1958 | Treacherous Turn
• As front-row drivers Dick Rathmann and Ed Elisian battled for position on the opening lap, Elisian drove under Rathmann and lost control, sliding up the banking into Rathmann and triggering a 15-car pileup. A half-dozen drivers were injured, and popular Pat O'Connor, who had been featured on the cover of SI less than a week earlier, was killed after his car rolled end over end.
1987 | At the End of His Rope
• For 170 laps, Mario Andretti had led the race, but on Lap 177, ahead by more than two miles, his engine sputtered and he ducked into the pits. Back on the track, Andretti stalled with eight laps to go, bringing the caution flag out. Roberto Guerrero briefly took the lead before Al Unser overtook him on the way to his fourth Indy win. "There was no one who could challenge us today," said a disappointed Andretti, who would win Indy only once in 29 tries. "No one."
1967 | Man of Vision
• A.J. Foyt avoided a last-lap five-car crash, driving through the smoke unscathed to take his third win. "When I peeked around the number 4 turn and saw all that smoke, I said, 'Oh, God!'" Foyt told SI. "I popped her into low and pulled down to the inside of the track. And as soon as I could see where everybody was spinning to, I stood on it again and drove her on through to the finish line."
1964 | A Black Day
• The last crash to claim multiple drivers' lives occurred on the second lap, when Dave MacDonald spun and hit the inside wall. His car exploded, and Eddie Sachs plowed directly into MacDonald's car, dying instantly. MacDonald died several hours later. A.J. Foyt would take his second checkered flag in a race that was delayed for one hour and 45 minutes.
1924 | Two to Go
• Leading after the first lap, Joe Boyer's Duesenberg Special gave out on the second, and he parked it. L.L. Corum's car of the same make was struggling in fourth place halfway through the race. On Lap 111, Fred Duesenberg called Corum to the pits to let the more experienced Boyer finish the job. Boyer took the lead for good on Lap 177, and he and Corum were declared cowinners.
1911 | First Champ
• Ray Harroun drove the only single-seater in the field, a Marmon Wasp, to a win in the inaugural race, which took 6:42:08 to complete. (All other entrants had riding mechanics.) Several days later, in his syndicated column, racing pioneer Barney Oldfield wrote that Harroun "simply played with the others as a cat does with a mouse.... He mixes brains with his gasoline. A rare mixture, believe me."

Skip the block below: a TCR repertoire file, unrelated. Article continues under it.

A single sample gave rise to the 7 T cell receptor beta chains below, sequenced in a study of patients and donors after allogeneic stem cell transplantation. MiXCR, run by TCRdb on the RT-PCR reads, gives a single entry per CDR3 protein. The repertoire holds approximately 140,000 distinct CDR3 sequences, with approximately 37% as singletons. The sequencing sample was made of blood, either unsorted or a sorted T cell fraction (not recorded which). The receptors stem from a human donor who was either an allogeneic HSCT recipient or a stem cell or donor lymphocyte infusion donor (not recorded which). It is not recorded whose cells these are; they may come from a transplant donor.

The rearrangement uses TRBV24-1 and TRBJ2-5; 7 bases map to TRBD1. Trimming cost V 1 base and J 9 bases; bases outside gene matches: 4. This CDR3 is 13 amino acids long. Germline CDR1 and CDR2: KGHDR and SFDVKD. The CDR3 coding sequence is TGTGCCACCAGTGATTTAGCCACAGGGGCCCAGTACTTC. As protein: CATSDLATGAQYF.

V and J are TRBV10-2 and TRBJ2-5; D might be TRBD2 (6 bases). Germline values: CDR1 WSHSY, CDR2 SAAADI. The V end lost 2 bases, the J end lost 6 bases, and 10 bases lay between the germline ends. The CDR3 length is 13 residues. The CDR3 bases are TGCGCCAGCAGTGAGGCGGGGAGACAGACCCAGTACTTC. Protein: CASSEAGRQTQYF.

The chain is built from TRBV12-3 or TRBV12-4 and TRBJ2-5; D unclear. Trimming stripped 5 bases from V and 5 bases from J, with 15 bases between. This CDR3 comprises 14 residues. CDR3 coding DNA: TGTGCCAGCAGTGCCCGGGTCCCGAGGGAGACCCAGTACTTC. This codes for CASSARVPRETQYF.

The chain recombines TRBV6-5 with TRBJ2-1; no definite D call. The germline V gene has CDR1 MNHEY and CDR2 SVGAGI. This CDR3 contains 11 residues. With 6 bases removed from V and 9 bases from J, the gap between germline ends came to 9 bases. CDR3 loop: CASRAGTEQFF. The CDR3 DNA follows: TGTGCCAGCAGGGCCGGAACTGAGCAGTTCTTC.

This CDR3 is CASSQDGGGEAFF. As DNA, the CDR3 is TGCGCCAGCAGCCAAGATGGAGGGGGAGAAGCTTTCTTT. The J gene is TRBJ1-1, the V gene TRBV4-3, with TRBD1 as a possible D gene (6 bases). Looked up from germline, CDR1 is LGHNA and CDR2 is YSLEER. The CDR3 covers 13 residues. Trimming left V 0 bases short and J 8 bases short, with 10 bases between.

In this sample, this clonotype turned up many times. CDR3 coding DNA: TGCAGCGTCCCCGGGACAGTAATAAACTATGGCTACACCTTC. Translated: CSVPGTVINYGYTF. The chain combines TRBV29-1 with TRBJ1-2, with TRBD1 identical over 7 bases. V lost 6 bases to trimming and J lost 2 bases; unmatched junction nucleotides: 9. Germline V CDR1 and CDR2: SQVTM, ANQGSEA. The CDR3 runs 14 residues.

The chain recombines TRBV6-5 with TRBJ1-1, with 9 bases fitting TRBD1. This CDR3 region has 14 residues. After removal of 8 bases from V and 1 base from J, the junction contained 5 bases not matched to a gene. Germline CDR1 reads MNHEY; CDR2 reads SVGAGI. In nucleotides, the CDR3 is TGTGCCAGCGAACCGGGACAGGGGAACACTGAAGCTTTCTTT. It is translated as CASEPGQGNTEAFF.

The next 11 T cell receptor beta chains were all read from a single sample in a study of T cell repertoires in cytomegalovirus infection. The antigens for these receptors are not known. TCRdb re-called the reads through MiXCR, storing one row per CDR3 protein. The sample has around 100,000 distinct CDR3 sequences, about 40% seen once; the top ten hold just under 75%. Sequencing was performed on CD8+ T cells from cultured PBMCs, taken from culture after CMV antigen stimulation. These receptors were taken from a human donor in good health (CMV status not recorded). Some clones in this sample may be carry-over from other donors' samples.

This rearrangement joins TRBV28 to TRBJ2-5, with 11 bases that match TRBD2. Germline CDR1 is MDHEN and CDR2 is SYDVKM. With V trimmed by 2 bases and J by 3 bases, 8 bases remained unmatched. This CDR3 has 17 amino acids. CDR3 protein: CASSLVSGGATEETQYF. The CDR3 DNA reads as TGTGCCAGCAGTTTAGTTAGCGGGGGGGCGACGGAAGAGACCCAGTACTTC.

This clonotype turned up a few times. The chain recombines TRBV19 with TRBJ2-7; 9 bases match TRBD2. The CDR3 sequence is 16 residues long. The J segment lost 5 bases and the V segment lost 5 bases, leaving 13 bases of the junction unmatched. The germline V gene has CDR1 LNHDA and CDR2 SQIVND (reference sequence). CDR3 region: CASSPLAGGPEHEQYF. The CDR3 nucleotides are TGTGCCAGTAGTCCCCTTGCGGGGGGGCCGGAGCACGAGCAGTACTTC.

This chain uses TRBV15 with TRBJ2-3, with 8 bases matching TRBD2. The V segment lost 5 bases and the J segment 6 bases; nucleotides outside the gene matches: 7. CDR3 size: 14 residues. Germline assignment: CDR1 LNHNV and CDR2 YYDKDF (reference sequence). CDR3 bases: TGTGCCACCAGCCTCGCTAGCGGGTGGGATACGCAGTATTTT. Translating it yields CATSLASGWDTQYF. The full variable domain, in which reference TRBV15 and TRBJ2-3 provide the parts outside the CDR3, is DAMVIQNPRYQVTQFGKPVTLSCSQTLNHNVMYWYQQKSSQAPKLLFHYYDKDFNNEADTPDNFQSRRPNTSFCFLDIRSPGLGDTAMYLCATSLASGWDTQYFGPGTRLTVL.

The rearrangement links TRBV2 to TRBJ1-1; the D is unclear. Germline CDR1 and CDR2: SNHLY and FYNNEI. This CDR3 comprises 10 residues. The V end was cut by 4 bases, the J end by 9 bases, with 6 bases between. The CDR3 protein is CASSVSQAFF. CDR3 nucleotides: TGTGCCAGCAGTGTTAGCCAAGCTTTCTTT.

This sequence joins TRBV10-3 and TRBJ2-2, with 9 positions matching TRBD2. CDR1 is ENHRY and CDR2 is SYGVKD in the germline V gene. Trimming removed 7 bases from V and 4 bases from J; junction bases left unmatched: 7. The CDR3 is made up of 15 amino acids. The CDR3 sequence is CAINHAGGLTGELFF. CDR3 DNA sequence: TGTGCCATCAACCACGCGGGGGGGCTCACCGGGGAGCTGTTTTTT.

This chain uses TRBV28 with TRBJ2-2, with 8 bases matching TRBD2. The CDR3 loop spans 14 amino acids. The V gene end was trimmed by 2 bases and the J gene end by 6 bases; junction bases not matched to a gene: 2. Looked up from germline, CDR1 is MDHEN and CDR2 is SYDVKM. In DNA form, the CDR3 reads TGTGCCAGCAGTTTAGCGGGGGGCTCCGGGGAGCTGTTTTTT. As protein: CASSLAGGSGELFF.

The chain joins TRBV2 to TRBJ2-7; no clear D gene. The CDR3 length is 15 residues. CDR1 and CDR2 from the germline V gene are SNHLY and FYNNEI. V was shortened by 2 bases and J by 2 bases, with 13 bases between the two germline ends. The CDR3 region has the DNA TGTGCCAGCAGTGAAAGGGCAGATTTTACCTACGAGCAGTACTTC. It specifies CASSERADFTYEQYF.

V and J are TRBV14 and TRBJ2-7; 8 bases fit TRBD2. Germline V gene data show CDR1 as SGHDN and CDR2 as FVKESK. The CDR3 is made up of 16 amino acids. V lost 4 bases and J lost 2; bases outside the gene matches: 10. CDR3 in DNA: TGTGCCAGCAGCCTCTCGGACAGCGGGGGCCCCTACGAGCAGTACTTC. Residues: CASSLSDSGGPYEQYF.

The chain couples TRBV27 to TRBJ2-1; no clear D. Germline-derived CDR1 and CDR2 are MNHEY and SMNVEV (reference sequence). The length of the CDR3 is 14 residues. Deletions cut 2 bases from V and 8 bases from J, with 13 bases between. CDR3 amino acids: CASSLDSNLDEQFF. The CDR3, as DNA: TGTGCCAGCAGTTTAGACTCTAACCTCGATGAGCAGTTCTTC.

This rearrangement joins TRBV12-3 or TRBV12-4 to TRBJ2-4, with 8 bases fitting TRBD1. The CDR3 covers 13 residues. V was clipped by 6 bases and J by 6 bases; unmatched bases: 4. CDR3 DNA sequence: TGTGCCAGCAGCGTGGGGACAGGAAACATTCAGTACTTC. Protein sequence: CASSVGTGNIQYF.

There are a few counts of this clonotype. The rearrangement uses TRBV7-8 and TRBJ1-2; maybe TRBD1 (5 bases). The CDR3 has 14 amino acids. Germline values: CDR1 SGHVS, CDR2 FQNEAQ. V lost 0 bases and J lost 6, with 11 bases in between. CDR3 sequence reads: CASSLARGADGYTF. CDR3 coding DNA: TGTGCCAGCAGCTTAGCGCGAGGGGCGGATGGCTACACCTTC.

2006 | Sudden Sam Steals One
• Sam Hornish Jr. had led twice for a total of 18 laps, but with two to go, 19-year-old Marco Andretti (who had just taken the lead from his father, Michael) seemed to have the victory sewn up. Even so, Hornish kept his foot on the accelerator, passing the younger Andretti, who would earn Rookie of the Year honors, just before the yard of bricks that marks the finish line. The .0635 of a second margin of victory was the second closest ever, and it was the first time a driver had made a last-lap pass to win.
2005 | She's the One
• Rookie Danica Patrick made history on Lap 56, when she became the first woman to lead the 500, but after a spin on Lap 155, she looked to be out of contention. After getting back on the lead lap, she moved to the front again on Lap 172 (for 14 laps), then passed Dan Wheldon here with only 10 to go. Wheldon reclaimed the lead for good three laps later, but Patrick would earn Rookie of the Year honors for her fourth-place finish, highest ever by a woman.
1991 | Chute to Thrill
• Just after a restart, with 14 laps remaining, Michael Andretti passed leader Rick Mears with a gutsy move on the outside in the short chute between Turns 1 and 2. One lap later Mears returned the favor, pulling the same move on Andretti despite having crashed into the wall in that very spot during practice 16 days earlier. Mears's steely maneuver put him back into the lead, and he held on to become one of three drivers (along with A.J. Foyt and Al Unser) to win the Indy 500 four times.
1985 | Spin 'n' Win
• On Lap 120, Danny Sullivan lost control while passing Mario Andretti. Sullivan's car spun all the way around but miraculously hit nothing. He worked his way back into the lead 20 laps later and took the checkered flag nearly 2½ seconds ahead of Andretti. Said Sullivan's car owner Roger Penske: "When it's your day, it's your day."
1947 | Stuck by a Rose
• Rookie Bill Holland, who had led 143 laps, thought he was a lap ahead of teammate Mauri Rose and slowed when owner Lou Moore signaled for both drivers to ease off. When Rose passed Holland on the backstretch with seven to go, Holland waved, thinking Rose was still two miles behind. Rose (left) took the win. "The lousiest deal I ever got," Holland called it.
1909 | Up, Up and Away
• On June 5, two years before the first Indy 500, six hot-air balloons lifted off from the infield for the U.S. National Balloon Championships, one carrying track founder Carl Fisher. Two days later his balloon landed 230 miles away, near Ashland City, Tenn., but the winning airship landed 382 miles from Indy, in Fort Payne, Ala. "We are safe thanks to the poor marksmanship of a number of farmers," Fisher told a reporter. "It has been a regular fusillade down here."
THE SHAPE OF SPEED
A look at auto evolution over 100 years of racing at the hallowed Brickyard
1911 Marmon Wasp
Driver: Ray Harroun
1925 Miller Junior Eight
1928 Miller Special
1941 Noc-Out Hose Clamp
Floyd Davis and Mauri Rose
1957 Belond Exhaust Special
1963 Agajanian Willard Battery
1977 Gilmore Racing
1980 Pennzoil Chaparral
1990 Douglas Shierson Racing
2005 Rahal Letterman Racing
KEITH PRITCHARD/INDIANAPOLIS STAR
TROPHY AND CARS: TODD ROSENBERG